An excerpt from www.HouseOfNames.com archives copyright © 2000 - 2016
The name Gandar is rooted in the ancient Anglo-Saxon culture. It was originally a name for someone who worked as a choirmaster. Checking further we found the name was derived from the word cantor, the Latin word for precentor. The name could have also come from the Old English word gaunter which was the trade name of a glover, or one who makes gloves.
The surname Gandar was first found in Oxfordshire, where they held a family seat from ancient times.
It is only in the last few hundred years that the English language has been standardized. For that reason, early Anglo-Saxon surnames like Gandar are characterized by many spelling variations. As the English language changed and incorporated elements of other European languages, even literate people changed the spelling of their names. The variations of the name Gandar include Caunter, Canter, Ganter, Gaunter, Cantor, Cantour, Cauntor and many more.
This web page shows only a small excerpt of our Gandar research. Another 383 words (27 lines of text) covering the years 1230, 1273, and 1500 are included under the topic Early Gandar History in all our PDF Extended History products.
More information is included under the topic Early Gandar Notables in all our PDF Extended History products.
Many English families tired of political and religious strife left Britain for the new colonies in North America. Although the trip itself offered no relief - conditions on the ships were extremely cramped, and many travelers arrived diseased, starving, and destitute - these immigrants believed the opportunities that awaited them were worth the risks. Once in the colonies, many of the families did indeed prosper and, in turn, made significant contributions to the culture and economies of the growing colonies. An inquiry into the early roots of North American families has revealed a number of immigrants bearing the name Gandar or a variant listed above: Lester Ganter who arrived in New England in 1635.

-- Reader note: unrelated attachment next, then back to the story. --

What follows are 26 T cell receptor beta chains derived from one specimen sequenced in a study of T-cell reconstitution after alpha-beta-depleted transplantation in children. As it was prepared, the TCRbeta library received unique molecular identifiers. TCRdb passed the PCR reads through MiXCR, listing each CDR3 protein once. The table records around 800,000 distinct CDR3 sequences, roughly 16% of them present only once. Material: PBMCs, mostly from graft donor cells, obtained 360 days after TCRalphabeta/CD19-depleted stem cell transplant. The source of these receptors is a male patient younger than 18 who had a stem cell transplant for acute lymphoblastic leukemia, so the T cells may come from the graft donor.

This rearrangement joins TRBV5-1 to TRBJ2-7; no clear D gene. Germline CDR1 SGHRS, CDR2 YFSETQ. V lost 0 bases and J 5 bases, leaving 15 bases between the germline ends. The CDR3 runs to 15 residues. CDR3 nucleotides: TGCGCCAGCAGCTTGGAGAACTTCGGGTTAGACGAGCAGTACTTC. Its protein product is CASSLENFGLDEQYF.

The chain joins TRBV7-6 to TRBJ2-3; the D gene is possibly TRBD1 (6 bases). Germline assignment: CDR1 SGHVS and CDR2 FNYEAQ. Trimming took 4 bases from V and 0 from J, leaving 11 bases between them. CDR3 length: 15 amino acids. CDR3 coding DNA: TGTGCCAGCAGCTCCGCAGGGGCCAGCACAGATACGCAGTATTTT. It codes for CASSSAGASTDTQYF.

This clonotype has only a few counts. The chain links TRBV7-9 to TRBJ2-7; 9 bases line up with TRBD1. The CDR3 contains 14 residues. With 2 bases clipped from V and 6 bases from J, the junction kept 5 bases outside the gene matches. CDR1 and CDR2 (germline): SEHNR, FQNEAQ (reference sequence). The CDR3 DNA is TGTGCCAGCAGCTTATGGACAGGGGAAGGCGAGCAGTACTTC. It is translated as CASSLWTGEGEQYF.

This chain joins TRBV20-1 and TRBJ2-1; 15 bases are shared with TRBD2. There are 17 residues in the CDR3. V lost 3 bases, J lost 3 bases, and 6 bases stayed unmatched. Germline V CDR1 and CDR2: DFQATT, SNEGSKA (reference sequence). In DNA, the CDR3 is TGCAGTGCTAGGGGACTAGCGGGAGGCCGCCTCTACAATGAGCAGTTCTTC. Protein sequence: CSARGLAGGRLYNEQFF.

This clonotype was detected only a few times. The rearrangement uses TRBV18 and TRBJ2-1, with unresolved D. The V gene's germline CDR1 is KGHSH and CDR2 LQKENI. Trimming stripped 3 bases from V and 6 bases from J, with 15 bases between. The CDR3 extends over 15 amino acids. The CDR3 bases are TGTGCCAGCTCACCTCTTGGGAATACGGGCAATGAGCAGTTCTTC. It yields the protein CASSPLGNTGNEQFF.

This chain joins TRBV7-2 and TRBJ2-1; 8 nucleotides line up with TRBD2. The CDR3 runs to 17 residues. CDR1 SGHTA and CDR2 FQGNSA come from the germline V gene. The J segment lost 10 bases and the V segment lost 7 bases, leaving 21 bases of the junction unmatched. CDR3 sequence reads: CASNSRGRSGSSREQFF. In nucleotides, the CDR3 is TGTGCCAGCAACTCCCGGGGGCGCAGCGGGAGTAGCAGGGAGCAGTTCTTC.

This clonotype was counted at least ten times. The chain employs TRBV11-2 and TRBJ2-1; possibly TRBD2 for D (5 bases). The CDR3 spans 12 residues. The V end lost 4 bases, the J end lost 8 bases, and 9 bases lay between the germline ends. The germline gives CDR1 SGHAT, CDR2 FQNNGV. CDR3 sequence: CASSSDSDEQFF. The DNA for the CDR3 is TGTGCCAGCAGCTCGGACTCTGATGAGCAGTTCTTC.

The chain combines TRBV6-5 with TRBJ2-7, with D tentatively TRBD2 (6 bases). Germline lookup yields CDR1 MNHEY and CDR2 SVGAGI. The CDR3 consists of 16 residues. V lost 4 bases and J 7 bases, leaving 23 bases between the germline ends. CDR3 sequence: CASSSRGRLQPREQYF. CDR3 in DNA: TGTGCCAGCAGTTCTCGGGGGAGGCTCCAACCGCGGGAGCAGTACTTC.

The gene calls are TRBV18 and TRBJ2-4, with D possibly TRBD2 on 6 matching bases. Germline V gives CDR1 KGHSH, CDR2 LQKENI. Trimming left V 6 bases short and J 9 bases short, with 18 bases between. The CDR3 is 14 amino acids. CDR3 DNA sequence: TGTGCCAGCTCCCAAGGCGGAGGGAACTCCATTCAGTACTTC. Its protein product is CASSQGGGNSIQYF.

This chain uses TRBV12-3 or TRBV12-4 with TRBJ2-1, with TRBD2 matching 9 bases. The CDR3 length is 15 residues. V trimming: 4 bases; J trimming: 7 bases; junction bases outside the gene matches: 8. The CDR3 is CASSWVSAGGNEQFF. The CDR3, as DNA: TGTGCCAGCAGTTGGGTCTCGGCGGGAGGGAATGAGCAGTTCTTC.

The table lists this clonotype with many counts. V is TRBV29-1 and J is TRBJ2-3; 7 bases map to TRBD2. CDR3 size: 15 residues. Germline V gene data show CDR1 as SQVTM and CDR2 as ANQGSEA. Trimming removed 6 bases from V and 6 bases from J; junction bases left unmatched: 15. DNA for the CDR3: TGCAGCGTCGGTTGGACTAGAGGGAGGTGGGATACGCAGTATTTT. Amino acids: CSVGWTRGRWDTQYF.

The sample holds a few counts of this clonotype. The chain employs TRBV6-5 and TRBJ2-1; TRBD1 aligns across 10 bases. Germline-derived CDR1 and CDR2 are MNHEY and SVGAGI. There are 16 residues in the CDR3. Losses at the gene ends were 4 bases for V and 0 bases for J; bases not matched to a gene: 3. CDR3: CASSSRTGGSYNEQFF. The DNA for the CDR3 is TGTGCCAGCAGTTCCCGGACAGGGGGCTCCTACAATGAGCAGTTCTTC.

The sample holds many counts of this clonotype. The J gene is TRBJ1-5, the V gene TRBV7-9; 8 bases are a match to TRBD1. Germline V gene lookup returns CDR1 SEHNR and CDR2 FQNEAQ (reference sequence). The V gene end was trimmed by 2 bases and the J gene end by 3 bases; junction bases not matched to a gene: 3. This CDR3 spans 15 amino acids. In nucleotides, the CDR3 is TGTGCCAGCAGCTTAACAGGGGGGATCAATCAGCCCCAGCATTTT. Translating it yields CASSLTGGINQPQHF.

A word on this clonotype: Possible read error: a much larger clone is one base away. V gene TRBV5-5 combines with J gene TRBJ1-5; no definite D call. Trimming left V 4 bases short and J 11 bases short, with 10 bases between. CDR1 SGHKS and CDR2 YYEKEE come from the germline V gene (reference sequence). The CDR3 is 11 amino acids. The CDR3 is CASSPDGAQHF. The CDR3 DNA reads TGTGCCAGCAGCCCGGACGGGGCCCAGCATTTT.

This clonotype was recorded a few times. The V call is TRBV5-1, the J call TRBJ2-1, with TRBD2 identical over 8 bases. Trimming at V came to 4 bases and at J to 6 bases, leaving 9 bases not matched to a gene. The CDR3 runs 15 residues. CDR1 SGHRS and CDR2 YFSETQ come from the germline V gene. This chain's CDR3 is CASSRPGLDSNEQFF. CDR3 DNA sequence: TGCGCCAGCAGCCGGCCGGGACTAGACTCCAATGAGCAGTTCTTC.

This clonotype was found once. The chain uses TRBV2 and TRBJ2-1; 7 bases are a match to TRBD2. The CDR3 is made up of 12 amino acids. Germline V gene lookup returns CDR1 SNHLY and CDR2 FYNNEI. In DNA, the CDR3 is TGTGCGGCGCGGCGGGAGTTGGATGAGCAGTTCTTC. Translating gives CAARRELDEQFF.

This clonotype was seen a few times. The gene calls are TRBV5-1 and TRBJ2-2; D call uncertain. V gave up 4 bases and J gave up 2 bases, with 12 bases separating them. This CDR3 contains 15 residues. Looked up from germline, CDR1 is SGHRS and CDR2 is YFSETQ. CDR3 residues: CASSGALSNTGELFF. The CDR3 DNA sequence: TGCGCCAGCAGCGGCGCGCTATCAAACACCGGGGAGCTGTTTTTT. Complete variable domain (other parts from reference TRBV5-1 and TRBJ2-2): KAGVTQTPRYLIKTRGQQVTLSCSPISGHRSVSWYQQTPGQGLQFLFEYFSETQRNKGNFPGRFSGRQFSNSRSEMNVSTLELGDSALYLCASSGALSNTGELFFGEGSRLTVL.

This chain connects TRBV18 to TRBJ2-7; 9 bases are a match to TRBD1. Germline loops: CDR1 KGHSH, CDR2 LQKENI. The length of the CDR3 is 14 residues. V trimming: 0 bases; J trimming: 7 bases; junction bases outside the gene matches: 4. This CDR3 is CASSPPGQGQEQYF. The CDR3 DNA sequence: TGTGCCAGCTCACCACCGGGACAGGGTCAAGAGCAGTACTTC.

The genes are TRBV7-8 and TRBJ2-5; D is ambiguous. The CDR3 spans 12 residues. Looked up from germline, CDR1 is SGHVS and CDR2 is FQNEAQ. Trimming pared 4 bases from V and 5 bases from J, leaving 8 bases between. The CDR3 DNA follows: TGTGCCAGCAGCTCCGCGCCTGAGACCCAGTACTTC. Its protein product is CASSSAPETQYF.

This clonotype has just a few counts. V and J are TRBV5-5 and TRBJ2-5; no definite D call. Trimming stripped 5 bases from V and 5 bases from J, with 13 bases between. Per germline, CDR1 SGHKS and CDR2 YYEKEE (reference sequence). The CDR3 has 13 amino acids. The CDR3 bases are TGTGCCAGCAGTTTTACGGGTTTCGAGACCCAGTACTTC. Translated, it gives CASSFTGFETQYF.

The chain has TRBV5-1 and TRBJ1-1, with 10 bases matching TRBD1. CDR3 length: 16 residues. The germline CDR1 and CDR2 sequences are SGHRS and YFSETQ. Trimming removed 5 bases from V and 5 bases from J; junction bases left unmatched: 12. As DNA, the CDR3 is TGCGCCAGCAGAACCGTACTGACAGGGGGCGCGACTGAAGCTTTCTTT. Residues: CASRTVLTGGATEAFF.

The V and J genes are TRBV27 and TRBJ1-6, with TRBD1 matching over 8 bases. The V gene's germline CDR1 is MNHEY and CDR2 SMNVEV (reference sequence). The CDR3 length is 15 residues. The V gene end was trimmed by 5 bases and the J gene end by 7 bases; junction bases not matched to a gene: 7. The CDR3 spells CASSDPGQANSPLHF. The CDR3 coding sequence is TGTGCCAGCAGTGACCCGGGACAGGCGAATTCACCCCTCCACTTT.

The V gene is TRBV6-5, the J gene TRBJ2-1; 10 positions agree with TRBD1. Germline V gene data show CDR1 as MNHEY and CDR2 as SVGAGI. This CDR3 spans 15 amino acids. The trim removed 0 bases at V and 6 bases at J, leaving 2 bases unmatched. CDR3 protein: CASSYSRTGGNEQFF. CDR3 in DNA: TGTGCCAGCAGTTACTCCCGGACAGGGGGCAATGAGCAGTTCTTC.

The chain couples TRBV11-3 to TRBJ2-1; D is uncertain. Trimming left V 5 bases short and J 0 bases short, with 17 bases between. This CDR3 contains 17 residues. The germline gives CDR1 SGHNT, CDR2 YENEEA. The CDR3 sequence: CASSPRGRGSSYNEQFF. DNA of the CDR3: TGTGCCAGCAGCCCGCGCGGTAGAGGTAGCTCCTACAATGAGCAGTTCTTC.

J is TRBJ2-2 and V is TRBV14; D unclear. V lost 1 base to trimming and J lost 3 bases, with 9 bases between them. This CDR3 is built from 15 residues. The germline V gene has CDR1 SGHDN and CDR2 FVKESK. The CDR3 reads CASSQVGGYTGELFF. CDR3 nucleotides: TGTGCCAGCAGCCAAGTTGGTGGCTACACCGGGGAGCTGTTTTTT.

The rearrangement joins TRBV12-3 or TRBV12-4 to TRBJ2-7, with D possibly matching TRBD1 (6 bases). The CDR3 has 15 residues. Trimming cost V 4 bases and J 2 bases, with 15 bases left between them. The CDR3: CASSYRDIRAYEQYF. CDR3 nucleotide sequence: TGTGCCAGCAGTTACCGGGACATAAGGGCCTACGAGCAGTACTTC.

The motto was originally a war cry or slogan. Mottoes first began to be shown with arms in the 14th and 15th centuries, but were not in general use until the 17th century. Thus the oldest coats of arms generally do not include a motto. Mottoes seldom form part of the grant of arms: Under most heraldic authorities, a motto is an optional component of the coat of arms, and can be added to or changed at will; many families have chosen not to display a motto.
Motto: Quam non terret hyems
Motto Translation: Which winger does not nip with cold.
The Gandar Family Crest was acquired from the Houseofnames.com archives. The Gandar Family Crest was drawn according to heraldic standards based on published blazons. We generally include the oldest published family crest once associated with each surname.
This page was last modified on 27 October 2010 at 13:26.